One of the shots looks like Briechle was out for a drive with a buddy and decided to pull over and make a portrait. Both car doors are open, the friend is standing on the passenger side, his torso visible through the open door, head and shoulders over the roof of the car, and there’s a cornfield in the distance. In order to make such a picture, Briechle and his buddy had to drive out into a cornfield and pull over. Briechle hopped out, went into the darkroom that was helpfully there on the side of the road, prepared the plate, set up his camera, probably a 4×5, took the picture, then back into the darkroom, where he developed, fixed, and then dried his plate. Then, back in the car and off to the store or wherever they were headed.

Seems like quite a bit of work for a quick picture of your buddy out by the corn.

Jim Hughes wrote a great review of it back in 2013 on The Online Photographer, and it’s almost entirely about Briechle’s process, with maybe half a paragraph on the photographs themselves. There’s an excellent interview on Combustus and Briechle really digs into what he’s thinking and what the work is about. It’s clearly a labor of love, and one that wants to show people as they are, life as it is, with all the warts and wrinkles and stains, and he succeeds at it, for sure. But after about 12 slow flip throughs over these many months, I still don’t quite get it.


Overall, I give Gary Briechle Photographs 3.5 stars.

The book has an interesting design: ink-black, semigloss pages with varnished prints that just shimmer off the page. It works really well with and adds to the sinister feel of some the pictures (though the content of most of them is anything but), and I like the incongruity of it. The end of the book has some selections from Briechle’s notebooks that are rather mundane, but still feel somehow sinister or deranged. Apparently, he sent prints and notebooks to Jack Woody at Twin Palms over several years, and together, they wound up with this book.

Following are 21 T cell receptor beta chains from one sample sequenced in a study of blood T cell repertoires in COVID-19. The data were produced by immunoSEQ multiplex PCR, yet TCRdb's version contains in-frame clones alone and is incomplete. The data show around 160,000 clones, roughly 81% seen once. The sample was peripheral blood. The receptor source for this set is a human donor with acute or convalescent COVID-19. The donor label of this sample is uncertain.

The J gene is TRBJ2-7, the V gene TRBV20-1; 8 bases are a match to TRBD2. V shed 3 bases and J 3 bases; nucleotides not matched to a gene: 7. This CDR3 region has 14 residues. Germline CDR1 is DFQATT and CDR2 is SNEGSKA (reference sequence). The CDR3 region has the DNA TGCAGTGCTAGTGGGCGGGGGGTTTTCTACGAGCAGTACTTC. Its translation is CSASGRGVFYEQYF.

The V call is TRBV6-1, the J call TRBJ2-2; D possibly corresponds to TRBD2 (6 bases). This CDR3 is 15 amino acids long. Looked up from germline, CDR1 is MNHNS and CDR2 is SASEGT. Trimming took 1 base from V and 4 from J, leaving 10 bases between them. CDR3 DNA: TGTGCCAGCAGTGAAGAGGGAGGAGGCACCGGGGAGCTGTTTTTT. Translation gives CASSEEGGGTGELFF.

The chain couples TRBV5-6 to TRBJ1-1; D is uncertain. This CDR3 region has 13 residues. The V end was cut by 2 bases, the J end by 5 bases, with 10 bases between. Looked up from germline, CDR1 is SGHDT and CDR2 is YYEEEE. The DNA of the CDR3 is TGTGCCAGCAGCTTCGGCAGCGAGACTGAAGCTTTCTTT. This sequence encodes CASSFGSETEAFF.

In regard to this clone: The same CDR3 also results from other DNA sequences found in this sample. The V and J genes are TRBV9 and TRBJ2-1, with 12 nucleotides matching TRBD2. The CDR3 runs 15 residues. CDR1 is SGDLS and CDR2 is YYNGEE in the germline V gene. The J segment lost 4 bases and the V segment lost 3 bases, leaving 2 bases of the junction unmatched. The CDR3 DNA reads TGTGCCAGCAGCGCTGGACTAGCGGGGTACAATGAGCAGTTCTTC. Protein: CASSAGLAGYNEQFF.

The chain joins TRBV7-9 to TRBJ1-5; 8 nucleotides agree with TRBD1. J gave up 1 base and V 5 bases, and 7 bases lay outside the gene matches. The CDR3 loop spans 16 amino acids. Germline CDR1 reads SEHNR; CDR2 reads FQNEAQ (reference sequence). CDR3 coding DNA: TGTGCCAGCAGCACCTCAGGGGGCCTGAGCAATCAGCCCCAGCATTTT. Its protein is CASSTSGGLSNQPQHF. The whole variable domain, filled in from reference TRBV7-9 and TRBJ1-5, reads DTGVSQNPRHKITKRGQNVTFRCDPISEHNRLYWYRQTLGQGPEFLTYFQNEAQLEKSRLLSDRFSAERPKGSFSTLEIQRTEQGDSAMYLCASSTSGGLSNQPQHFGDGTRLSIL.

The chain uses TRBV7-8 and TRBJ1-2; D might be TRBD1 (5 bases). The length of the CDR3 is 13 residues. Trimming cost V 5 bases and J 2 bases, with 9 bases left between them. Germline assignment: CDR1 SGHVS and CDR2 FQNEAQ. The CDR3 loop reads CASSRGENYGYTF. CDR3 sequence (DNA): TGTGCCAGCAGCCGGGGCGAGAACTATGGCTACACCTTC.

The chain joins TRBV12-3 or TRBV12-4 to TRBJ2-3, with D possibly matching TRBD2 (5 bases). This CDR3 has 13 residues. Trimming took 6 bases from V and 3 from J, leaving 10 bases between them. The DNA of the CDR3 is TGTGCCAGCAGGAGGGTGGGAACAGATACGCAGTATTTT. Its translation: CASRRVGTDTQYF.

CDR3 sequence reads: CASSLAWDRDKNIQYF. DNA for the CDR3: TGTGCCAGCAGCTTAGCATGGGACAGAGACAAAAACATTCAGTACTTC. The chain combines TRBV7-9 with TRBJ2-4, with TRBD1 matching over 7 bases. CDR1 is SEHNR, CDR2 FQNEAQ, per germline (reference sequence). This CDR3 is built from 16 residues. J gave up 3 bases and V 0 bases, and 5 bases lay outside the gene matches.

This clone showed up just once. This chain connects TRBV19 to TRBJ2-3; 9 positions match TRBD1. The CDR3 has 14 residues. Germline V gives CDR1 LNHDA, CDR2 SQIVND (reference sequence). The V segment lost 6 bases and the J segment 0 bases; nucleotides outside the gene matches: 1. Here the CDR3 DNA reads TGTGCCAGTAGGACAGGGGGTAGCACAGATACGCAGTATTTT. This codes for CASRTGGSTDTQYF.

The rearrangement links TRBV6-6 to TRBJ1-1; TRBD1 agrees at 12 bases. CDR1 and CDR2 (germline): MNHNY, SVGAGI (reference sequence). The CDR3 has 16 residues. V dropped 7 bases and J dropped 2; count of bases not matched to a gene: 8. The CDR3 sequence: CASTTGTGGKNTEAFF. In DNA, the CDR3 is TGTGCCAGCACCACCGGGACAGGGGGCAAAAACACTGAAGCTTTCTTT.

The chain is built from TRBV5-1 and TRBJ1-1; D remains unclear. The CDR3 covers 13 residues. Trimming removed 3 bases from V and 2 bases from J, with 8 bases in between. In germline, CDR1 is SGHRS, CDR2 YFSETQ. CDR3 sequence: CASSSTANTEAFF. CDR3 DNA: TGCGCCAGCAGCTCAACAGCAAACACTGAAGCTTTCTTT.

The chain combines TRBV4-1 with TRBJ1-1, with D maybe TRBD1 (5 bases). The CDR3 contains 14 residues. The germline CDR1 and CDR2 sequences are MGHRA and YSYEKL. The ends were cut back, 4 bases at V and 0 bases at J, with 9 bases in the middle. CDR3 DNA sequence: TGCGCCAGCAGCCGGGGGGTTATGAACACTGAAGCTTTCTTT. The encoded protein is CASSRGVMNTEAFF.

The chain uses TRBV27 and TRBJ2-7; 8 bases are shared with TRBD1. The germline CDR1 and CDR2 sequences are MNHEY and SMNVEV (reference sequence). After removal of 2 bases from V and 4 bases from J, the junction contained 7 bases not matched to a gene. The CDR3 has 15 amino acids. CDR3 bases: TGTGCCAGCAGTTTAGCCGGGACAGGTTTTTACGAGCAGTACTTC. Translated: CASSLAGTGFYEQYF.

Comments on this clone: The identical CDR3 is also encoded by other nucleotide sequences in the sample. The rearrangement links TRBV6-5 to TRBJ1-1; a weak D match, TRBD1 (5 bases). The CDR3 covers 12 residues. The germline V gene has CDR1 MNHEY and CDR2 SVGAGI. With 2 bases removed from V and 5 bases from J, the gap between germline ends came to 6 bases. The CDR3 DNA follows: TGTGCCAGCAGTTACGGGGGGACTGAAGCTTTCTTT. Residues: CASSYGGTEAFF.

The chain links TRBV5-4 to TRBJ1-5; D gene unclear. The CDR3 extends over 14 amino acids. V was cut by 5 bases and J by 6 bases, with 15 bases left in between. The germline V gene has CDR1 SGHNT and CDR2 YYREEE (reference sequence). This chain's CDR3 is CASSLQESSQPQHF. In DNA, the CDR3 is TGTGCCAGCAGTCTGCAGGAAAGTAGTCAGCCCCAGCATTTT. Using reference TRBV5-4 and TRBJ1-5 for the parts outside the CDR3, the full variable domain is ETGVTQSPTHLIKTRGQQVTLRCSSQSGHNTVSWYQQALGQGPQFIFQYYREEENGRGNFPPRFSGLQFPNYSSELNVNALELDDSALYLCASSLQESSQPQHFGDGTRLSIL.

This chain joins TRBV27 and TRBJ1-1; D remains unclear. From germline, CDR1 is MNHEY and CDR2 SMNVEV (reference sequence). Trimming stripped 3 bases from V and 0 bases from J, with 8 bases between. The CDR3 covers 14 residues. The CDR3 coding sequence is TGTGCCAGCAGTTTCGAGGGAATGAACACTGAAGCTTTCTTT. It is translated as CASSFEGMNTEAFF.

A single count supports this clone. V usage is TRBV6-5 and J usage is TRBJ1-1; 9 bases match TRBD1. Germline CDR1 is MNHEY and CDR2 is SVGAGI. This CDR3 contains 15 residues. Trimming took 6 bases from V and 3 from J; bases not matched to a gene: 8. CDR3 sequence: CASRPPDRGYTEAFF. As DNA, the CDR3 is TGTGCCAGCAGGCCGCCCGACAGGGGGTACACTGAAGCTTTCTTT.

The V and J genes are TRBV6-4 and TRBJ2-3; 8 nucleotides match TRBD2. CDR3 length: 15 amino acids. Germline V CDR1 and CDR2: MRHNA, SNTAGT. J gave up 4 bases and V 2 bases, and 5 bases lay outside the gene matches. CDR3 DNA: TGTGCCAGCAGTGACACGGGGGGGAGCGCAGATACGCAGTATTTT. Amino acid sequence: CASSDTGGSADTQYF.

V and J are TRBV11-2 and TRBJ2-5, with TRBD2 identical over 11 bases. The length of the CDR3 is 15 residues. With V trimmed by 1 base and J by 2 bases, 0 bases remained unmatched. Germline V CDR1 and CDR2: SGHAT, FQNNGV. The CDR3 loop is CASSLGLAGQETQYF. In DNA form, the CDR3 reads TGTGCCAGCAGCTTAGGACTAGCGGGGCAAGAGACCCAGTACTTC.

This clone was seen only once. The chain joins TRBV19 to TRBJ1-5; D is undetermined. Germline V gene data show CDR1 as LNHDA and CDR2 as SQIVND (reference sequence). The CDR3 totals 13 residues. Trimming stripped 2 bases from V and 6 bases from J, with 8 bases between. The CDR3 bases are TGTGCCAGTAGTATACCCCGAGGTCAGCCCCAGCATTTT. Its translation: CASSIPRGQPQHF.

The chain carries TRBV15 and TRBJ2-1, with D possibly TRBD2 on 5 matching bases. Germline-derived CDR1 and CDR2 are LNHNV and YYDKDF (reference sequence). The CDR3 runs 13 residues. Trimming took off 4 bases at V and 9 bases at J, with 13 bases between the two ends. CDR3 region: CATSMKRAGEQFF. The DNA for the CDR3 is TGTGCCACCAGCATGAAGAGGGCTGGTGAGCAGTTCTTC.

Really, kudos to Briechle for this body of work. It’s an interesting achievement, though from perusing Briechle’s website it seems that he’s largely abandoned the process, and is now focusing on color photography and what look like oil pastel drawings, still with a  somewhat sinister, deranged feel. A brief biography on that jungle site I refuse to link to claims Briechle was once a sculptor, with works in the collections of several museums in New Jersey. I’ve been unable to locate images of these, but it seems that (perhaps) he succeeded with whatever he was looking for in sculpture, then turned to wet plate collodion, found what he was looking for in the selection in Gary Briechle,  and now has moved on to something else. Good for him, and I hope he finds what he’s looking for in this new work too.

First edition copies of Gary Briechle remain available direct from Twin Palms and elsewhere, and I’ve seen them on the used market as well, so pick one up if it sounds interesting to you. Timothy Whelan calls the images “deeply felt, strongly seen, and crafted images… a crystal clear giving,” and while I don’t quite get as much out of it as he seems to, I understand where he’s coming from, and you might too.

*Wishart gave the figures, but I don’t remember exactly what they were… it was a ton of light, about 10 speedlights worth.